Over time, the outlawing of the international slave trade had had an adverse effect of the price of slaves. Without a steady inflow of new slaves, the demand for free labor soon outpaced the supply. The number of children being born to existing slaves was not enough to supply the growing number of cotton plantations in the South. Consequently, by the late 1850’s the price of slaves had gone way up.
Meaher, an astute businessman of questionable scruples, saw an opportunity. Slaves could still be bought on the east coast of Africa for pennies on the dollar and resold in the United States at great profit. The risk lay in evading British and American patrol ships tasked with arresting those involved in the trade. To people like Meaher, such government busybodies were overreaching, tampering with the free market. Thus, they felt justified in subverting them.
Meaher’s ship sailed to Africa and purchased slaves that had been ripped from their homes by ruthless warlords using extreme violence. Several times on the voyage back, Meaher’s ship and crew narrowly escaped being caught. But on July 8, 1860 Meaher’s ship the Clotilda arrived in Mobile, delivering the last African slaves to the United States.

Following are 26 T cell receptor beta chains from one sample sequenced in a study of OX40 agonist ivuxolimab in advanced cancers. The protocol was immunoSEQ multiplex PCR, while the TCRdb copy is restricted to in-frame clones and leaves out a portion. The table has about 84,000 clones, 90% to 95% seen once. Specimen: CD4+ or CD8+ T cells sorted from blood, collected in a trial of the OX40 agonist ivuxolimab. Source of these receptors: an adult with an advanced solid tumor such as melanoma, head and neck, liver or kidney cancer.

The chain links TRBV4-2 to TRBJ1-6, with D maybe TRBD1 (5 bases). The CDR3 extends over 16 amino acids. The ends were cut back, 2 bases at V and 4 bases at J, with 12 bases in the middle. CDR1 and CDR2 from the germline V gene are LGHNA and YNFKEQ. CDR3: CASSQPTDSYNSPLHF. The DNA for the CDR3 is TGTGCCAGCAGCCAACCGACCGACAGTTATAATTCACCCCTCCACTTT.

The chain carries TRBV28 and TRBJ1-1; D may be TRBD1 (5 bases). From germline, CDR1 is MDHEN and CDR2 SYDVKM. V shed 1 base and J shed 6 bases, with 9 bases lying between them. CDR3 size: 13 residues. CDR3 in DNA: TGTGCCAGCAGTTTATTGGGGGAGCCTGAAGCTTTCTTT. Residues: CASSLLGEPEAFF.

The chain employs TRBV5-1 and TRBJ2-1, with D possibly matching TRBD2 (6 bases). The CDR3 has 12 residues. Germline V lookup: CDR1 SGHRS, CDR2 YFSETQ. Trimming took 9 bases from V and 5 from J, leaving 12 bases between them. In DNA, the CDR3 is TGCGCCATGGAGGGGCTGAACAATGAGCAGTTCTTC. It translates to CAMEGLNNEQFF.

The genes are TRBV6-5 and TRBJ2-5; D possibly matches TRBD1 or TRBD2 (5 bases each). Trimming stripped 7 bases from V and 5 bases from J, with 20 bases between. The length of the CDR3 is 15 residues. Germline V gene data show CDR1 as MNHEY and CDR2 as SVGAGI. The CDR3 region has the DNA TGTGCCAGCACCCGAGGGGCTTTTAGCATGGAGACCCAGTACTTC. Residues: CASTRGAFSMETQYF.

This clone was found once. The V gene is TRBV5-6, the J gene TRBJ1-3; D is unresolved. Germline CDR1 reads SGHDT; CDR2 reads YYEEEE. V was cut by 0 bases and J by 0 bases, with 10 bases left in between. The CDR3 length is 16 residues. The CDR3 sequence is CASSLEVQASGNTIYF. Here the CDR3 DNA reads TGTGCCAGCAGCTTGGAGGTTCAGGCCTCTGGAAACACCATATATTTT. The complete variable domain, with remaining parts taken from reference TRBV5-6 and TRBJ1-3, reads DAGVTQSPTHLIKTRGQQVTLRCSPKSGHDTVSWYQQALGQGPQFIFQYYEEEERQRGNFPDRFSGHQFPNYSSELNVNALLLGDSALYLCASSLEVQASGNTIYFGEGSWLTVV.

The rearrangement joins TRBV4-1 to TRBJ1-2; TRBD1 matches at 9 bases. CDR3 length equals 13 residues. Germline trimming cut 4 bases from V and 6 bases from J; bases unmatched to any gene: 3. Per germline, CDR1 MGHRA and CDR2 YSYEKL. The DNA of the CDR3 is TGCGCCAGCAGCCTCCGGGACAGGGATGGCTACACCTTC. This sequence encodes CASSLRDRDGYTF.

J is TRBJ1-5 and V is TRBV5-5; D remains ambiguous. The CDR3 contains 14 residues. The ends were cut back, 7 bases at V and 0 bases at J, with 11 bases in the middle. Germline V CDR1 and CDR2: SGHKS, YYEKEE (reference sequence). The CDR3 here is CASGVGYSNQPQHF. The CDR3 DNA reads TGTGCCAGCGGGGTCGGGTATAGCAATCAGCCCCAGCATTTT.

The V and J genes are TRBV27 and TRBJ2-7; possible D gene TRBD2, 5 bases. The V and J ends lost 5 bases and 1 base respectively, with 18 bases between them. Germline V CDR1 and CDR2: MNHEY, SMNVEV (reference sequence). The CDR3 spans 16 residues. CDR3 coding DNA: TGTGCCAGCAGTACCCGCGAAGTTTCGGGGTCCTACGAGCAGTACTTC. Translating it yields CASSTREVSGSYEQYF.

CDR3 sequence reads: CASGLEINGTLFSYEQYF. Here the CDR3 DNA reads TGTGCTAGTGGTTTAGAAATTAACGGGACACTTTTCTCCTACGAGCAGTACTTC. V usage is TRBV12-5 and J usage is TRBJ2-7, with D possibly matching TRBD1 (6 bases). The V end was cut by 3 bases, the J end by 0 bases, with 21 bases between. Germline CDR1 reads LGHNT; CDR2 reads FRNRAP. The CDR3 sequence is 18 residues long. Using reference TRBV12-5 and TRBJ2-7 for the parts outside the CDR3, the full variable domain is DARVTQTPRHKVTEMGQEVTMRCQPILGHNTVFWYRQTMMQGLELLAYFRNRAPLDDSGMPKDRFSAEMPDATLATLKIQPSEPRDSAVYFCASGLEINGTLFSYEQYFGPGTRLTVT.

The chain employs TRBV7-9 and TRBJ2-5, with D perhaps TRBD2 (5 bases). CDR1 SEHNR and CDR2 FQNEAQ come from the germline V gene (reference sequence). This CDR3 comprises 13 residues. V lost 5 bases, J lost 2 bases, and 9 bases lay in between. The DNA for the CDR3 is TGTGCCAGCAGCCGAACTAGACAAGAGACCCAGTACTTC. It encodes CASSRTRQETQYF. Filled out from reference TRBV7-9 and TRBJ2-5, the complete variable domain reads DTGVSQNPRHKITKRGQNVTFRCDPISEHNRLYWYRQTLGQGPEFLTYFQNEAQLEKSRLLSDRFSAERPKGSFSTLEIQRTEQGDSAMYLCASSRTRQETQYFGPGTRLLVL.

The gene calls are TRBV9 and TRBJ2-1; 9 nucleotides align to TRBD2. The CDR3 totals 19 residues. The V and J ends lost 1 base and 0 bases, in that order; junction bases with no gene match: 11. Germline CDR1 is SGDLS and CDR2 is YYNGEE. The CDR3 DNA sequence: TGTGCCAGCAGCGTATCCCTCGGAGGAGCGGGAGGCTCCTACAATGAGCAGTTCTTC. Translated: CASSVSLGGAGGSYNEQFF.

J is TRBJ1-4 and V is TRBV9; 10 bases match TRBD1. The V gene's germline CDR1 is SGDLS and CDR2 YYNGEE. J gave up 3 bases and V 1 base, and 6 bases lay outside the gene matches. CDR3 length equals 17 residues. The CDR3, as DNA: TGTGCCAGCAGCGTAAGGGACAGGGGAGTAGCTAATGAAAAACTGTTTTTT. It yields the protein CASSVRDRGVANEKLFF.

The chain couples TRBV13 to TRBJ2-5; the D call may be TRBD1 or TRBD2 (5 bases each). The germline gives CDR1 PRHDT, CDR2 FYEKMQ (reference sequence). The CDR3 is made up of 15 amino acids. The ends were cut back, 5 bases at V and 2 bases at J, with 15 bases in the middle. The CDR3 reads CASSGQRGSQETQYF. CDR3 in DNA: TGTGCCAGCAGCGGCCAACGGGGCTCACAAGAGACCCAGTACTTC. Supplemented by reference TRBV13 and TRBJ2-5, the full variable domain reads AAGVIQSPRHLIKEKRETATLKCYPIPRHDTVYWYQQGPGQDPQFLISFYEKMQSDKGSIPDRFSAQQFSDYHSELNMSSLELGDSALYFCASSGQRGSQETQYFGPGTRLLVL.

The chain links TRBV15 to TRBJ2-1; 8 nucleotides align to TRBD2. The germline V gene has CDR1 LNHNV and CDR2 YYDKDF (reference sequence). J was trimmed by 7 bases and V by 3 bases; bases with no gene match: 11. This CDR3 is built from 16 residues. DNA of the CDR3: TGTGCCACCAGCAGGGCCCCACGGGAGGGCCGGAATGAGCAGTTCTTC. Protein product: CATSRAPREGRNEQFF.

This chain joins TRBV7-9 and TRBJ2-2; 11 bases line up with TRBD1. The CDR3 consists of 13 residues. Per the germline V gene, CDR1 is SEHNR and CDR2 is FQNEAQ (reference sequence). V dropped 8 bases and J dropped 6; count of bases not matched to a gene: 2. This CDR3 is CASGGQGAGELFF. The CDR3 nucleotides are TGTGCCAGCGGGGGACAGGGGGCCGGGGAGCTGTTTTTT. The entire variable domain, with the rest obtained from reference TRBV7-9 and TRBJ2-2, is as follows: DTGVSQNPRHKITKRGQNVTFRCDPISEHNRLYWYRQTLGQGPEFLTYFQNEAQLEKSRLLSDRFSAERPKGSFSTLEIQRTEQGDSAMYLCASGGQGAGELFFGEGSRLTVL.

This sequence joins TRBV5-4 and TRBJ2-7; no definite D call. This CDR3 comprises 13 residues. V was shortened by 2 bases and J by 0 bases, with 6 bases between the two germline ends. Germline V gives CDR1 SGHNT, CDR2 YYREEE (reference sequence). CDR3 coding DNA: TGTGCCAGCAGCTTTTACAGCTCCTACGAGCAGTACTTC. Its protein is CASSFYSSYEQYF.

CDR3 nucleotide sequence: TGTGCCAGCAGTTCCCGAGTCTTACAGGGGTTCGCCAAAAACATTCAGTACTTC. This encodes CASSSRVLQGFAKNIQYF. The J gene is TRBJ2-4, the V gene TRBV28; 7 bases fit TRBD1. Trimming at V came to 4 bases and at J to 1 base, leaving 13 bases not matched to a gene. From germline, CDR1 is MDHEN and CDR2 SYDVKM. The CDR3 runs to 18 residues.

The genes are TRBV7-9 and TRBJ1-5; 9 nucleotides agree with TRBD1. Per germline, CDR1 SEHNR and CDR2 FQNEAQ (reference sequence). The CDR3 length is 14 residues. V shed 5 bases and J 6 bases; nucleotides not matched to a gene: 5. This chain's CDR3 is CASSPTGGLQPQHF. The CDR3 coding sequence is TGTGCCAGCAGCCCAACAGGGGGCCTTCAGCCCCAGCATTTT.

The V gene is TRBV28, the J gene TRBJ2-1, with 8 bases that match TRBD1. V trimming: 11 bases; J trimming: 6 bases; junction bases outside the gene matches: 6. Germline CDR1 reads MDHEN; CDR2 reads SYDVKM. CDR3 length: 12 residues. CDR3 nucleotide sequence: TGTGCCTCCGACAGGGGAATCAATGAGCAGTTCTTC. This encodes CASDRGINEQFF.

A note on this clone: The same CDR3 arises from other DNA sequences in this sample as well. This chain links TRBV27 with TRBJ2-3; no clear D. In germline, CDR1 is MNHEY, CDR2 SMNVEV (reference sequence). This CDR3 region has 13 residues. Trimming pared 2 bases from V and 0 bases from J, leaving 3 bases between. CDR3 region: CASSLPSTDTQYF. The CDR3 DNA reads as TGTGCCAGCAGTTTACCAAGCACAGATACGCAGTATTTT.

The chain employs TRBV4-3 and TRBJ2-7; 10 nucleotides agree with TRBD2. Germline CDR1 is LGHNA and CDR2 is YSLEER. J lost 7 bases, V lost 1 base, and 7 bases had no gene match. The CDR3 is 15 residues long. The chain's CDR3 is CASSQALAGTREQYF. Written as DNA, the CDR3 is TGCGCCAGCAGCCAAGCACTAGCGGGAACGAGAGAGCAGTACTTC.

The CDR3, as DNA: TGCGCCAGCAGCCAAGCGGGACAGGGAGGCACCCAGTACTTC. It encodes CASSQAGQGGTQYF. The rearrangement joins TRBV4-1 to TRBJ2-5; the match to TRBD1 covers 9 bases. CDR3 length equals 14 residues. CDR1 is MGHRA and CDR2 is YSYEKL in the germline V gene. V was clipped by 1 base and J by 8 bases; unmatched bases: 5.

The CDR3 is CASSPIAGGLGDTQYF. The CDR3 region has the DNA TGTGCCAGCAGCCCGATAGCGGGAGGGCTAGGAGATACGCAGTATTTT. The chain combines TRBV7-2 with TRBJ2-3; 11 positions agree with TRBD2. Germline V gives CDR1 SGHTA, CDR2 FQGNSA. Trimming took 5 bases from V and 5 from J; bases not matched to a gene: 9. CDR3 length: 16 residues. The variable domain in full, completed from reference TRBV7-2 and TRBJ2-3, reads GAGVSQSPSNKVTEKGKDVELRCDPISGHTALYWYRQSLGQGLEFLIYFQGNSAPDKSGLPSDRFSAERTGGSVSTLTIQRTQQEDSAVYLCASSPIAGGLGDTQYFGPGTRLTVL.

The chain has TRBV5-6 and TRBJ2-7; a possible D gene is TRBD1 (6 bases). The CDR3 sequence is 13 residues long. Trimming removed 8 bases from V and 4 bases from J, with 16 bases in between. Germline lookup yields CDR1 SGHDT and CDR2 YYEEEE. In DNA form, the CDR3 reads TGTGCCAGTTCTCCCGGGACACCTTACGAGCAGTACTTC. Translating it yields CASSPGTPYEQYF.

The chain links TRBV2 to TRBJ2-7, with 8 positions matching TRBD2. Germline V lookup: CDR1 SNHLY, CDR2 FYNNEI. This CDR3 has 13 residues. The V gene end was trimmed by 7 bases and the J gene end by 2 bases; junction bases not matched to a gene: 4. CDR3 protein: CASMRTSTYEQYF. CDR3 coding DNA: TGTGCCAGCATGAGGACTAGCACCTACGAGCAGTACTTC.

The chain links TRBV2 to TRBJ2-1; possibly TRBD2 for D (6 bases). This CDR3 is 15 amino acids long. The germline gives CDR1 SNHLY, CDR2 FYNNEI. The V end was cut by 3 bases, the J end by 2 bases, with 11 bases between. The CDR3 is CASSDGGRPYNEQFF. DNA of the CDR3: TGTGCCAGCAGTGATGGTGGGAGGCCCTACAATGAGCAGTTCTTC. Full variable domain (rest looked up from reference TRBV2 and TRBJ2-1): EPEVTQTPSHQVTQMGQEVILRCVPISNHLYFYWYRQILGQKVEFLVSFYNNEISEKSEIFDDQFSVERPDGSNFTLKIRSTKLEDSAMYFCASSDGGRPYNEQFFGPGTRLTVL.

The experience of these hapless captives mirrors that of other slaves brought to the US. What sets them apart is the brevity of their enslavement and the resourcefulness of their cultural endowments. After just four years in bondage, they were set free, and they made the most of it.
Relying on habits of thrift and communalism still fresh in their minds from their lives in Africa, they managed to pool their resources and acquire land on which they built a town they christened African Town. From that foundation, they began to climb into the middle class. And then the whites noticed.
Back into Bondage